Thursday, November 12, 2015

Murray Rothbard on McCarthy and Its Application to Trump and Carson

Lifted from the comments to Trump: We Will Have a “Deportation Force”.

Ad Libertati writes (my emphasis)
Leaving aside the morality of the use of violence to evict people, one source estimated the cost at $12k per immigrant. That comes to $132 billion, which will need to be taken from the taxpayers or future taxpayers (if it's borrowed). So, to violently remove illegal immigrants, you need to violently steal a lot of money from the taxpayers first. Additionally, the bureaucracy needed to undertake the operation would be enormous. It would likely become permanent and used for who knows what when (or if) the eviction is ever completed. The bottomline is that even if you ignore the economic incentive problem and practicality, a libertarian should still oppose forceful removal because of the the wicked unintended consequences that would surely arise as a result. You're inviting totalitarian violence to solve what could be solved simply and without violence.

Of course, you know the real solution is just to eliminate the welfare incentives and then allow for expanded legal immigration. But how likely are the politicians to adopt the proper and peaceful policy?
Rothbard was an early supporter of Senator McCarthy due to his ability to shake up the establishment. He later realized that the inevitable outgrowth of McCarthy's domestic anti-communism was a militaristic foreign policy, and regretted his previous support. In "The Betrayal of the American Right", Rothbard stated:

"In sum, that there was a vital need to appeal directly to the masses, emotionally, even demagogically, over the heads of the Establishment: of the Ivy League, the mass media, the liberal intellectuals, of the Republican-Democrat political party structure."

Does this not perfectly explain the appeal of Donald Trump and Ben Carson? Will the populist push for removal of illegal immigrants inevitably lead to a more aggressive foreign policy?
 RW Note: With Trump, I don't fear expanded foreign policy aggression (we are already very aggressive!) as much as I do an expansion of domestic aggression against the general population. (And, I believe an argument can be made that this is worse.)

Ad Libertati is correct, a deportation force will become permanent and who will be they directed against next? Not to say that directing it against decent hardworking illegals is a thing to do.

It is tempting to support Trump because of his anti-establishmnet views, as Rothbard supported McCrathy, but it is extremely dangerous to support non-libertarians. We can align with them on specific issues but that is about all---and I can't think of one issue that I think makes any sense for a libertarians to align on with Trump.

Here's more from The Betrayal of the American Right:
Not seeing this transformation process at work at the time, I myself was a McCarthy enthusiast....
My own quip at the time, which roughly summed up this position, was that in contrast to the liberals, who approved of McCarthy’s “ends” (ouster of Communists from offices and jobs) but disapproved of his radical and demagogic means, I myself approved his means (radical assault on the nation’s power structure) but not necessarily his ends.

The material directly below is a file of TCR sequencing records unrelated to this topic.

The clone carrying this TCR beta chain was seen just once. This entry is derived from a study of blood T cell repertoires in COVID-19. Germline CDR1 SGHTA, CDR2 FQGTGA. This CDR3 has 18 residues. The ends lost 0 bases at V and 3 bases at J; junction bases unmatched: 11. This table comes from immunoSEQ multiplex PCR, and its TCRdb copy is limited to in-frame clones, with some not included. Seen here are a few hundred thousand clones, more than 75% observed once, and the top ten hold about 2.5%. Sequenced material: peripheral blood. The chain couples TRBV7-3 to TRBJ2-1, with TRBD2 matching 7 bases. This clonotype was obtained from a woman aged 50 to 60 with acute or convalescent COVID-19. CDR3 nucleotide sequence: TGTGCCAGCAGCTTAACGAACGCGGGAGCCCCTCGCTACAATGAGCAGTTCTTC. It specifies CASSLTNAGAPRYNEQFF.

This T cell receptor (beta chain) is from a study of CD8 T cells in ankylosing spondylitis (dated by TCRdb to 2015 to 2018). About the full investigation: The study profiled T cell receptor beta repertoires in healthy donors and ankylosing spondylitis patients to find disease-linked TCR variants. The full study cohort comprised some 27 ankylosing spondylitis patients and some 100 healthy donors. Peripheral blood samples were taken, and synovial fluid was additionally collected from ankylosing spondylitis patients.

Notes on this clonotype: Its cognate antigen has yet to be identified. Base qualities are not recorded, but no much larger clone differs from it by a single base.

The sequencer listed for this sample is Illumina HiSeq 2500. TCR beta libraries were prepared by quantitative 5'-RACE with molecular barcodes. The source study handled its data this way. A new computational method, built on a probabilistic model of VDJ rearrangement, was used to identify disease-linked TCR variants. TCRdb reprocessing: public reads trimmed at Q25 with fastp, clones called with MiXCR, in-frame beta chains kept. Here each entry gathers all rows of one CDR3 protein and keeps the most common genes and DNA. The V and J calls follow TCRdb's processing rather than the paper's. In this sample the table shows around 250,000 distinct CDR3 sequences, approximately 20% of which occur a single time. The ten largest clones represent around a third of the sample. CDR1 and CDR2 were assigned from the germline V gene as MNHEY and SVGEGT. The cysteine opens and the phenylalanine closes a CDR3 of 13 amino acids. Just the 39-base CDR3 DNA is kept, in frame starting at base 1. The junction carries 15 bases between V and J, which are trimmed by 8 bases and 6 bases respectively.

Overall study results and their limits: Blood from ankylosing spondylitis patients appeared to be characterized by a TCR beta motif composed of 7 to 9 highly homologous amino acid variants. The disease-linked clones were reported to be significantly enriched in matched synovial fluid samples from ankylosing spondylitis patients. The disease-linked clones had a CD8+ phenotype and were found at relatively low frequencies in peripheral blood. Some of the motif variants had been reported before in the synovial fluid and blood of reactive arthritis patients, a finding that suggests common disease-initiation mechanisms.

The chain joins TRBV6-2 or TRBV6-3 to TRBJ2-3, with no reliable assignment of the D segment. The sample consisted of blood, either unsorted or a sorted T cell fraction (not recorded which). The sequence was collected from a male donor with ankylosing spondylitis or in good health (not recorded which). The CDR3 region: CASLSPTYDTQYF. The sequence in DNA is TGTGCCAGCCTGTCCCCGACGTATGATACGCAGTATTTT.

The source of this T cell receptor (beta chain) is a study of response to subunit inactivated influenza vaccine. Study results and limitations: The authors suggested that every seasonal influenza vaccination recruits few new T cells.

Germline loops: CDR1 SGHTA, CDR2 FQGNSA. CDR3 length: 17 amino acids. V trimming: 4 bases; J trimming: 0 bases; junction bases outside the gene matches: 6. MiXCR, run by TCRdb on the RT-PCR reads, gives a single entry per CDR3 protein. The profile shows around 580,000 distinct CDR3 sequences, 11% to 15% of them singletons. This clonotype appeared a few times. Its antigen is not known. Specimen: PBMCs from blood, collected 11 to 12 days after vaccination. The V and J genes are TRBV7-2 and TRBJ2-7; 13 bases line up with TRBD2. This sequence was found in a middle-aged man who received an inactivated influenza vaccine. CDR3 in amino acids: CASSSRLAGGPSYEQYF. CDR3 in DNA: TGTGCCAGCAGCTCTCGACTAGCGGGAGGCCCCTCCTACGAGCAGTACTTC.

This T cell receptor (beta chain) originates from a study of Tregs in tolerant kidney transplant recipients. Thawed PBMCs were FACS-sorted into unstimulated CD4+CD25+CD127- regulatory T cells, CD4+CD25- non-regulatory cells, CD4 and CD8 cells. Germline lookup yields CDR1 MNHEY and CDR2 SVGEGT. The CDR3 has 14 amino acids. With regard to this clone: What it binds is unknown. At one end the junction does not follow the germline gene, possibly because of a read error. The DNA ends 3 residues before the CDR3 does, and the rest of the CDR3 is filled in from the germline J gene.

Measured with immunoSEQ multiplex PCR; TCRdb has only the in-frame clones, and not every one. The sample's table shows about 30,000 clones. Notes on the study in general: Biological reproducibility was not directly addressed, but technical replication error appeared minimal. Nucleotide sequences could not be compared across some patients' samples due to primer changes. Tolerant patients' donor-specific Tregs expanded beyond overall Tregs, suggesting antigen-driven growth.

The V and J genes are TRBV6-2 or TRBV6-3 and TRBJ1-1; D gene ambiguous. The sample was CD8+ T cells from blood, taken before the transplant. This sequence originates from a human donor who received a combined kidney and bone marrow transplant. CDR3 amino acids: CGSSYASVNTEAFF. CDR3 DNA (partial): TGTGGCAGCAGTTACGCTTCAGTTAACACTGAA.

It is surely no accident that, with their power consolidated and a populist appeal their only fear, the liberal intellectuals began to push hard for their proclamation of the “end of ideology.” Hence their claim that ideology and hard-nosed doctrines were no longer
valuable or viable, and their ardent celebration of the newfound American consensus. With such enemies and for such reasons, it was hard for me not to be a “McCarthyite.”...
Since I failed to understand the interplay of domestic and foreign red-baiting that was at work in the McCarthy movement, I was bewildered when McCarthy, after his outrageous censure by the Senate in late 1954, turned to whooping it up for war on behalf of Chiang Kai-shek in Asia. Why this turnabout? It was clear that the New Right forces behind McCarthy were now convinced that domestic red-baiting, angering as it did the Center-Right establishment,had become counterproductive, and that from now on the full stress must be on pushing for war against Communism abroad.
Rothbard was, of course, against such war.


  1. If the main reason people support Trump’s deportation plan is because they don’t want to support freeloaders, then why doesn’t Trump figure out a way to stop them from getting free stuff? Or is it easier and cheaper to just deport them?

  2. The people who want illegals deported don't hate freeloaders, they just hate freeloaders who don't look like them. You don't see them calling for the deportation of AARP members or cutting off money to Israel. An American whining about immigrants taking his job is just a loser losing.

  3. Wrong all of you. It is not an ethnic issue, my guess, for the majority. Border protection can be vastly improve. Yes, begin cutting back on illegals' access to welfare but, also, deport when, for example, they get involved in car accidents.

  4. Also, there is a huge number of military that needs to come home from overseas.